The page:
1916: The First True Supermarket, The Piggly Wiggly, Is Opened By Clarence Saunders In Memphis, Tennessee

By Karen Harris

View of the front of the Piggly Wiggly store located at 106 South Austin in the Austin community area, Chicago, Illinois, 1926. (Chicago Sun-Times/Chicago Daily News collection/Chicago History Museum/Getty Images)

Unless you're fancy and get yours delivered, modern grocery shopping means trawling the aisles, picking out the perfect avocado or triumphantly pulling the gallon of milk with the furthest expiration date from the back of the case. It wasn't always like that, though. The "self-service" grocery store was ushered in by Clarence Saunders in 1916 with Piggly Wiggly, the first true supermarket.

The First Piggly Wiggly

Prior to 1916, the grocery list was even more all-important than it is now. Rather than wandering around lush displays, shoppers simply handed their list to a clerk, who filled their order from bulk bins in a mysterious back room, hidden from the eyes of customers. In some ways, the Instacart era is a throwback to this system of outsourced commerce, but it was quite costly, requiring a large staff to keep up with demand. Clarence Saunders recognized this flaw, and he saw an opportunity.

Saunders was born in 1881 in Amherst County, Virginia, motherless from age five and deep in poverty. As a young man, he worked at a grocery store in Clarksville, Tennessee, where he earned the knowledge that allowed him to rise ever higher through the ranks of the grocery business. By 1916, having noted the inefficient system of interaction between grocery shoppers and clerks compared to other retail businesses, he purchased his own grocery store at 79 Jefferson Street in Memphis and completely reconfigured the interior. He pulled out the long counters and replaced them with shelves, which he arranged to form a winding aisle leading shoppers through the store and to a cashier, ready to tally their bill. On September 6, the first Piggly Wiggly was officially in business. When a reporter asked him why he had chosen the name, Saunders once answered, "So people will ask that very question."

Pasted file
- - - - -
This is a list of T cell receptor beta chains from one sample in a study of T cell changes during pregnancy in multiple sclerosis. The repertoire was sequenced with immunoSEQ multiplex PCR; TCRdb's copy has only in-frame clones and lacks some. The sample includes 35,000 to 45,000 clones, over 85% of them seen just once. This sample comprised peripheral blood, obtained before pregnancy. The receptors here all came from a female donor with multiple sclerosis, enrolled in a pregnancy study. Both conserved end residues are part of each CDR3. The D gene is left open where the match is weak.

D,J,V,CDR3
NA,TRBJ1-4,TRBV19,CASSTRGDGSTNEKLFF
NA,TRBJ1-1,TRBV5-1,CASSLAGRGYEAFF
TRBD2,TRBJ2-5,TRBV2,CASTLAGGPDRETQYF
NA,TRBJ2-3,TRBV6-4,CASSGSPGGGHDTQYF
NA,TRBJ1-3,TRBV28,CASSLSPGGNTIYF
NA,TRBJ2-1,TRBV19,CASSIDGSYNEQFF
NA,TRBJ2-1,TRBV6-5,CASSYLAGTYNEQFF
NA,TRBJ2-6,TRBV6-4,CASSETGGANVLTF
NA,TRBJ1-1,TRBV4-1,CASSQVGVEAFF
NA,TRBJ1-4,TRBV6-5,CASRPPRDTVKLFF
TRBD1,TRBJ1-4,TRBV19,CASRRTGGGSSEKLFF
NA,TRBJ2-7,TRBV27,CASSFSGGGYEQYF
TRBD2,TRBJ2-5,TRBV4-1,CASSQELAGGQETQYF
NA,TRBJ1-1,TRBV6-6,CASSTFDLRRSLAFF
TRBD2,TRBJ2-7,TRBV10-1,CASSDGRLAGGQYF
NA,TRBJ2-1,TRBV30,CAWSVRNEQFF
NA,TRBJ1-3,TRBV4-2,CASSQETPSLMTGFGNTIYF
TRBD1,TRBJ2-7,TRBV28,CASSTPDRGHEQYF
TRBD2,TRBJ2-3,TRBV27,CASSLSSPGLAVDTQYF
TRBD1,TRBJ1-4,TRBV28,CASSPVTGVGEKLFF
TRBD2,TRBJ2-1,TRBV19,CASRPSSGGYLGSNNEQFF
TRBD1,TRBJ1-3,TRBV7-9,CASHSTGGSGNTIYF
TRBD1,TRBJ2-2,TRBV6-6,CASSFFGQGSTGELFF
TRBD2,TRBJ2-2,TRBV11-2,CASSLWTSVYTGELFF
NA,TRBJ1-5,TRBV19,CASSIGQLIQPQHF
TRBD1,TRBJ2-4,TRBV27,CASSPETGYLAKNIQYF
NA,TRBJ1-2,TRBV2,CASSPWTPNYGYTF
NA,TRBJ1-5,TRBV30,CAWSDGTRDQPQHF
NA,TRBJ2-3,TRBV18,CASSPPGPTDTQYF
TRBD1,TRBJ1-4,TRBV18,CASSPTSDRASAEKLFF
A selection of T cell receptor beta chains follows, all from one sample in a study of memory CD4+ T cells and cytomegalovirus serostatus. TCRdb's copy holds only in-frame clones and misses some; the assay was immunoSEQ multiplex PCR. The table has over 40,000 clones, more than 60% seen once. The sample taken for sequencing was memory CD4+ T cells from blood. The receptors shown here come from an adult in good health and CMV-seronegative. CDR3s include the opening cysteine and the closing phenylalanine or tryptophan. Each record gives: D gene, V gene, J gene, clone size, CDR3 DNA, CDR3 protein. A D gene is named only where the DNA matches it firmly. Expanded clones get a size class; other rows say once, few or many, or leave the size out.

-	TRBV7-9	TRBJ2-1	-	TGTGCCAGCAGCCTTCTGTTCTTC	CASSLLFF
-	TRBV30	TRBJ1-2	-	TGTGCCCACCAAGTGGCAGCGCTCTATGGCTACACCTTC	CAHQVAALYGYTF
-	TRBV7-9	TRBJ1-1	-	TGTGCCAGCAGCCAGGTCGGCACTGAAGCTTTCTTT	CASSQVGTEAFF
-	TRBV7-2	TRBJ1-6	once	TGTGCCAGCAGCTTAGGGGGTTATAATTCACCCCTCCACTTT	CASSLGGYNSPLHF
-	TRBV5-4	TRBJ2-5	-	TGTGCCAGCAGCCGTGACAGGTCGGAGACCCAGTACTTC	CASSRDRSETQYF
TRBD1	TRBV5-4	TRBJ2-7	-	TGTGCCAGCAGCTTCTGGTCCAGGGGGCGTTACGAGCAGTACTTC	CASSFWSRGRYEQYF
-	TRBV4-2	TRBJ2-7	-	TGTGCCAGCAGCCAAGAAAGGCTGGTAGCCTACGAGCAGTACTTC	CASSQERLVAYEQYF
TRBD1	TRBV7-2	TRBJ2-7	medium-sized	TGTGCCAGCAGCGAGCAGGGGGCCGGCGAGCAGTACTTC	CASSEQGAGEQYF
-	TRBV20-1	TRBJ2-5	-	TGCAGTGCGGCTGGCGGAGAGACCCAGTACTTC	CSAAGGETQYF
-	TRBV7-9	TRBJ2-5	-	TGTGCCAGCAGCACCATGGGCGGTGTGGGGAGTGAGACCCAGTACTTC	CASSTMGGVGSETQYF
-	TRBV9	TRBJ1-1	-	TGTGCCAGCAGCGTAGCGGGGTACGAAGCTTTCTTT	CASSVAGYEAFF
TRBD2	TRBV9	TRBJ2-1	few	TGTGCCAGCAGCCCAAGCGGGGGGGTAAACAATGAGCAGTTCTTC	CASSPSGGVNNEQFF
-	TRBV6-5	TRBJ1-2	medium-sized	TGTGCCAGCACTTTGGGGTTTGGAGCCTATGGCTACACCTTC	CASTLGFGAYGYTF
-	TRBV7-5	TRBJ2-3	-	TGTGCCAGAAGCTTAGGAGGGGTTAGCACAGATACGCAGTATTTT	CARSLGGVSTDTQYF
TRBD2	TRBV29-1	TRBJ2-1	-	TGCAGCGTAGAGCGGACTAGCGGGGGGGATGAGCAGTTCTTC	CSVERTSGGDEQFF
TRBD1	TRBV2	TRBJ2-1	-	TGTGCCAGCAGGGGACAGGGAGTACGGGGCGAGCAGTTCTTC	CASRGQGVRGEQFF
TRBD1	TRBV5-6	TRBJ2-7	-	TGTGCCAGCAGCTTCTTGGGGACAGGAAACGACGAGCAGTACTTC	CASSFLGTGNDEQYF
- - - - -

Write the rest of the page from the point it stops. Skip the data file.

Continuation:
1918 photo of the interior of the original Piggly Wiggly store, Memphis, Tennessee. (Clarence Saunders/Wikimedia Commons)

Grocery Revolution

Shoppers were initially baffled by the concept of self-service groceries. As the only visible employees were cashiers and stockers, customers often tried to present the latter with their lists only for Saunders to politely explain that they needed to select their own items. The public soon embraced the revolutionary concept, however, and by the end of 1916, eight more Piggly Wigglys had opened across Memphis.

Today, Piggly Wiggly boasts 530 stores in 17 states, and of course, Saunders's patented grocery store design has been copied by countless other entrepreneurs and adopted by the culture en masse. In his eagerness to grow his empire, however, Saunders made a dreadful mistake. He issued so much public stock in the company that he lost control of his own business in the early 1920s.

Like it? Share with your friends!

Share On Facebook

Karen Harris


Karen left the world of academic, quitting her job as a college professor to write full-time. She spends her days with her firefighter husband and four daughters on a hobby farm with an assortment of animals, including a goat named Atticus, a turkey named Gravy, and a chicken named Chickaletta.